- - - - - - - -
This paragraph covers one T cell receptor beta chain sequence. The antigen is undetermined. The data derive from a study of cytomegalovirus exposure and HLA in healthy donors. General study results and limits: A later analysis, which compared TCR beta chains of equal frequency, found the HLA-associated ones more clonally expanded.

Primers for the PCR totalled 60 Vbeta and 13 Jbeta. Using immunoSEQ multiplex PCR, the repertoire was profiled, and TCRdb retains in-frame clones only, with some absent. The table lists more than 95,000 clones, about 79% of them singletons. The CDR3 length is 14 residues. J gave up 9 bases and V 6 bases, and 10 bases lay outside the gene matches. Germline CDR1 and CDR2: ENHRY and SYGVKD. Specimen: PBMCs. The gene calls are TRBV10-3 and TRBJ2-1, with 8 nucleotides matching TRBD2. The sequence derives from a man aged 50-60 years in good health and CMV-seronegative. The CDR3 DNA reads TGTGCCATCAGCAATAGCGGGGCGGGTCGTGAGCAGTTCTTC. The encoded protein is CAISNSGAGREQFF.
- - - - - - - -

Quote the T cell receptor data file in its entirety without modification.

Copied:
This paragraph covers one T cell receptor beta chain sequence. The antigen is undetermined. The data derive from a study of cytomegalovirus exposure and HLA in healthy donors. General study results and limits: A later analysis, which compared TCR beta chains of equal frequency, found the HLA-associated ones more clonally expanded.

Primers for the PCR totalled 60 Vbeta and 13 Jbeta. Using immunoSEQ multiplex PCR, the repertoire was profiled, and TCRdb retains in-frame clones only, with some absent. The table lists more than 95,000 clones, about 79% of them singletons. The CDR3 length is 14 residues. J gave up 9 bases and V 6 bases, and 10 bases lay outside the gene matches. Germline CDR1 and CDR2: ENHRY and SYGVKD. Specimen: PBMCs. The gene calls are TRBV10-3 and TRBJ2-1, with 8 nucleotides matching TRBD2. The sequence derives from a man aged 50-60 years in good health and CMV-seronegative. The CDR3 DNA reads TGTGCCATCAGCAATAGCGGGGCGGGTCGTGAGCAGTTCTTC. The encoded protein is CAISNSGAGREQFF.